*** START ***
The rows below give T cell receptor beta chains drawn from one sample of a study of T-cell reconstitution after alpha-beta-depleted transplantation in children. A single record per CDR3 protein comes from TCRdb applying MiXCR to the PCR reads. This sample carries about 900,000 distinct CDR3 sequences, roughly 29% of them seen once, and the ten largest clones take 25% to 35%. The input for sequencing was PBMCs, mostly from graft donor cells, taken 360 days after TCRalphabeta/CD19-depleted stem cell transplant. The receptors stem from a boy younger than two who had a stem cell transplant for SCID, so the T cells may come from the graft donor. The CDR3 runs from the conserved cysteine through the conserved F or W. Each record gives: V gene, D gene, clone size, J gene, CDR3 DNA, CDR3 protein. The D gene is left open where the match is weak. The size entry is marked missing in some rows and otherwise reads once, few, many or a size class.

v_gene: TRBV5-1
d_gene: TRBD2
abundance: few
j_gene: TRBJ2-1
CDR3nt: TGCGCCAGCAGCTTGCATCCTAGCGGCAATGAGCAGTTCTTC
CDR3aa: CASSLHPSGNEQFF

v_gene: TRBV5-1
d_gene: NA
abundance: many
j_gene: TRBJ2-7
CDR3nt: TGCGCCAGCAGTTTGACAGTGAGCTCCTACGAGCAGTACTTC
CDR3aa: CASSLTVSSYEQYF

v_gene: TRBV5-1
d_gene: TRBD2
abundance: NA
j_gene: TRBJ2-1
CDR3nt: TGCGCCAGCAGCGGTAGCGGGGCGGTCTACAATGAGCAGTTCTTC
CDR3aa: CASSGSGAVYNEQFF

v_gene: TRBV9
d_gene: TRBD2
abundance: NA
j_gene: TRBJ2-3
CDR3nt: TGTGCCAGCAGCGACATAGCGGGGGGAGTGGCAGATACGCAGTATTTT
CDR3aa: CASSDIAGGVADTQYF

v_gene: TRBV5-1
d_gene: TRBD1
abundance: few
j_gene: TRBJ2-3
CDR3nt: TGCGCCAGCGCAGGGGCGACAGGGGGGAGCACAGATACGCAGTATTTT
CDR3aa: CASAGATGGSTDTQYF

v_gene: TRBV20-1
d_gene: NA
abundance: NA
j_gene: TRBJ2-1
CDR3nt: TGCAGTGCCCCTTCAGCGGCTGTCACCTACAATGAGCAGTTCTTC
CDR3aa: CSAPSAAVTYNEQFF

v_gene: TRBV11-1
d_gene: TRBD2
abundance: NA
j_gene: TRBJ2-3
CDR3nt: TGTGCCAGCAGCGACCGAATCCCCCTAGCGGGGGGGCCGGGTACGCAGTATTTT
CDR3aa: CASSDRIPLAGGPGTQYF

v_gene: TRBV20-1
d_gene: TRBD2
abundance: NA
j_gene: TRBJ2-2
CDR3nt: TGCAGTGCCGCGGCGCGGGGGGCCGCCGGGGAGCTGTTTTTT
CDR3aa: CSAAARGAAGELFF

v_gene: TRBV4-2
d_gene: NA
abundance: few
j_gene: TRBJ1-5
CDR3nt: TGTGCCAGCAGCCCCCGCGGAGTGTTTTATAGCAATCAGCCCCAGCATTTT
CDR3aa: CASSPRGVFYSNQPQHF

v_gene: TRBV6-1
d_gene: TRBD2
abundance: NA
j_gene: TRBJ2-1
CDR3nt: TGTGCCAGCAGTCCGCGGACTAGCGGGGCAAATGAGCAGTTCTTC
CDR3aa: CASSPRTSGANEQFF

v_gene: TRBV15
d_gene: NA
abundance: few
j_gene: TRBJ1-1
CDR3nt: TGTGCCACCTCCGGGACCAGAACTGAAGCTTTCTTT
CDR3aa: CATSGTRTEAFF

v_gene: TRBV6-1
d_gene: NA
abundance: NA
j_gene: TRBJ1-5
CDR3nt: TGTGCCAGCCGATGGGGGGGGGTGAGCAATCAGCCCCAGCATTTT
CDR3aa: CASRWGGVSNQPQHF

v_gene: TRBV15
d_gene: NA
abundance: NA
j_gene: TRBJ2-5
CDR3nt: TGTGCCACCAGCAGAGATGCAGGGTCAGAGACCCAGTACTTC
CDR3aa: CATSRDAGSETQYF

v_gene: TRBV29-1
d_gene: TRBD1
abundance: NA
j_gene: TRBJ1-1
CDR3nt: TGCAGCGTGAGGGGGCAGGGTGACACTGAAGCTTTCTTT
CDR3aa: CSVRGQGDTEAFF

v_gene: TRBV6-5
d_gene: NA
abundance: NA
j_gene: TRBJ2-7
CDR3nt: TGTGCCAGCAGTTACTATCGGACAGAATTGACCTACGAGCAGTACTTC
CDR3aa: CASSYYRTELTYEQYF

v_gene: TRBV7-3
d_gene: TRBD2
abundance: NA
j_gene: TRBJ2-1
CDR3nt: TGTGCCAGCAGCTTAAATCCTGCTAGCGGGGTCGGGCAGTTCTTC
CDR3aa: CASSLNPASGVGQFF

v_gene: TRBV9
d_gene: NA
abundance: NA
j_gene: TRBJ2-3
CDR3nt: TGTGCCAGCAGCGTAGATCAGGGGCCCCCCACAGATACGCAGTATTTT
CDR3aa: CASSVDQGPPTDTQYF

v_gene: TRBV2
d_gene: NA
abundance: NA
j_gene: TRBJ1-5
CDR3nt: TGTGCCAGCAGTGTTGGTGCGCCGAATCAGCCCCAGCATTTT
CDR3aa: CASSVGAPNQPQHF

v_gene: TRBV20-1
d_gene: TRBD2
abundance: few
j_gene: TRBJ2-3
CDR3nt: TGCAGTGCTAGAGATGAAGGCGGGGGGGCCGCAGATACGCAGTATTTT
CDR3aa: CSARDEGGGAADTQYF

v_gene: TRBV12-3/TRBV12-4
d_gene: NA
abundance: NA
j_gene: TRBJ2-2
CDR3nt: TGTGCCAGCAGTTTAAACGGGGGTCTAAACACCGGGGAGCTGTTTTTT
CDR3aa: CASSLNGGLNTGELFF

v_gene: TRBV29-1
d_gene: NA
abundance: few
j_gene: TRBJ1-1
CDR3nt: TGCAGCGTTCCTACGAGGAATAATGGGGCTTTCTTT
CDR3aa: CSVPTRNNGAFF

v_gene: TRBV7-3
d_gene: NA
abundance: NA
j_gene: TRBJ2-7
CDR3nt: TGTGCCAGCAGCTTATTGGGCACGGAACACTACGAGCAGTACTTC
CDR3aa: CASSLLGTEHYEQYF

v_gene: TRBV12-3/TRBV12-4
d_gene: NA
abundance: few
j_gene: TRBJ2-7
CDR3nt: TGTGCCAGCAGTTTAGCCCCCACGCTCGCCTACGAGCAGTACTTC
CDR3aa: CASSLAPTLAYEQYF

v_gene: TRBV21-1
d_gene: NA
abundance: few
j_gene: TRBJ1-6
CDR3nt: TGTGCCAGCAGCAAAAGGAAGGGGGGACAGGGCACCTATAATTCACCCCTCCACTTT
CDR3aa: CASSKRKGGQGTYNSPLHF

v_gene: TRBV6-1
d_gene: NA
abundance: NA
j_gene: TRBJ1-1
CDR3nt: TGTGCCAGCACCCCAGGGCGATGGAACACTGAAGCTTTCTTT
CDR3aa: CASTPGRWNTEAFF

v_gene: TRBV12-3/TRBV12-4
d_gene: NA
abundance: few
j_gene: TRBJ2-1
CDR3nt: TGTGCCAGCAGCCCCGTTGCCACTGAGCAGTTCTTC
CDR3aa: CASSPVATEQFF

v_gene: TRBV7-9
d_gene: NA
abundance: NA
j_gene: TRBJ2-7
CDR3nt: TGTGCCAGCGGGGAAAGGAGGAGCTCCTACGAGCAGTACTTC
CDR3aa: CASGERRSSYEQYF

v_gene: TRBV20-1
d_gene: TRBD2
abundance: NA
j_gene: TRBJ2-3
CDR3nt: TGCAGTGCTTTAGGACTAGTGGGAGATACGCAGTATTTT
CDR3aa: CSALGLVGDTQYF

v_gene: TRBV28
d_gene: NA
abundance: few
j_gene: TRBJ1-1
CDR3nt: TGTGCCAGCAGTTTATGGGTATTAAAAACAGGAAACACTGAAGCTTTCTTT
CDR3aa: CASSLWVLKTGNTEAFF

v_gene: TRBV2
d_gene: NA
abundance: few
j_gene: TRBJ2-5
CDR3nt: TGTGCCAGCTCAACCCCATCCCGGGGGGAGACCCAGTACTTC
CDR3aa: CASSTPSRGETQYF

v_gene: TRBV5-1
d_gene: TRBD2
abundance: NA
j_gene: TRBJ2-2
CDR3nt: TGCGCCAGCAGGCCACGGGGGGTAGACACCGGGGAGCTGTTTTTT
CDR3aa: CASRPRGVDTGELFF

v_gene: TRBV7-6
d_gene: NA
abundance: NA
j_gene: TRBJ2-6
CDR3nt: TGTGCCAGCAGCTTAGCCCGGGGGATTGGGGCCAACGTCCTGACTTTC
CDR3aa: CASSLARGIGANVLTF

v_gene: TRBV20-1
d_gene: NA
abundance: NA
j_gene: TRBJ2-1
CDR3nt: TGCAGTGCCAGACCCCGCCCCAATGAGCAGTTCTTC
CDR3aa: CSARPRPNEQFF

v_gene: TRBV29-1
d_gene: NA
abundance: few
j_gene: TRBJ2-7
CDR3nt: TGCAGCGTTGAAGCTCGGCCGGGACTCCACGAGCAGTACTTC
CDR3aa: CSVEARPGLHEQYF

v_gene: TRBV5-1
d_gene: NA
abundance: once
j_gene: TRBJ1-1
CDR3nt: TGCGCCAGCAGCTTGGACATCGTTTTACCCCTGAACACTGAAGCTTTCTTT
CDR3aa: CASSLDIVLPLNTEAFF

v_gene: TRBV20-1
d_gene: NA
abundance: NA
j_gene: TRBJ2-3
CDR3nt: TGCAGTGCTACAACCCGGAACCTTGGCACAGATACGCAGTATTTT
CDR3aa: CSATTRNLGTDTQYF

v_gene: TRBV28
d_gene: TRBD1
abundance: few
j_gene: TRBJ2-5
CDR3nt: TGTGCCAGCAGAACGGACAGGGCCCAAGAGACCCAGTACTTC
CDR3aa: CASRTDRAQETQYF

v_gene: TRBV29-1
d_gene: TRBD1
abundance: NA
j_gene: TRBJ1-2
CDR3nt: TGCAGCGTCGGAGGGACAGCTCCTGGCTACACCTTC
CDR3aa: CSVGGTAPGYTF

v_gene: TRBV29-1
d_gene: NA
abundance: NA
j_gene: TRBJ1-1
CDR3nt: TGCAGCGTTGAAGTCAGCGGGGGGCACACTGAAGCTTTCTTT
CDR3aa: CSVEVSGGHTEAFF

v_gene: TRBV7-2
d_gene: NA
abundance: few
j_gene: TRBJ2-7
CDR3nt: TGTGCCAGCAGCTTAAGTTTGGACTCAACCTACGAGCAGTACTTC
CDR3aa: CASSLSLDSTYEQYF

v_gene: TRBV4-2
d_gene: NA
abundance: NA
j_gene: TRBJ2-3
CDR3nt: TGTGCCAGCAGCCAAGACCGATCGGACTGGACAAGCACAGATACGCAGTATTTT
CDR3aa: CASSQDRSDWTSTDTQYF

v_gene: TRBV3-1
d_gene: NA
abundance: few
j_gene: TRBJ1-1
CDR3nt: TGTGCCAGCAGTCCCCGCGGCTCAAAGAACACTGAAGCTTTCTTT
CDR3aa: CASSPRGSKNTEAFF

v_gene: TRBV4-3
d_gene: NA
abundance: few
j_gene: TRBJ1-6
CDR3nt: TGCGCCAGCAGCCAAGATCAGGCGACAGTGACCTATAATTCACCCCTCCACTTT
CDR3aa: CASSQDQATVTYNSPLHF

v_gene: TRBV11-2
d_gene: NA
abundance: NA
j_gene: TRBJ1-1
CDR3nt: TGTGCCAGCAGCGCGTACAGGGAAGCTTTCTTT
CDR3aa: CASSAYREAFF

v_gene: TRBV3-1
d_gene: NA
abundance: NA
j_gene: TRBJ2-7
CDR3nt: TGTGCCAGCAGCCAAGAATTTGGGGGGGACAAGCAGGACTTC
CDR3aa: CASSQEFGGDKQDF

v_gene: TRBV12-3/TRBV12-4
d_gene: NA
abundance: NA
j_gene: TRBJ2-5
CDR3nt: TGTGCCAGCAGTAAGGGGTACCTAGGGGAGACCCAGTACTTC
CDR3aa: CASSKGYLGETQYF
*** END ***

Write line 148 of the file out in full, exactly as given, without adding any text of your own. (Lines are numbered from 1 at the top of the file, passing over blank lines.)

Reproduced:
abundance: NA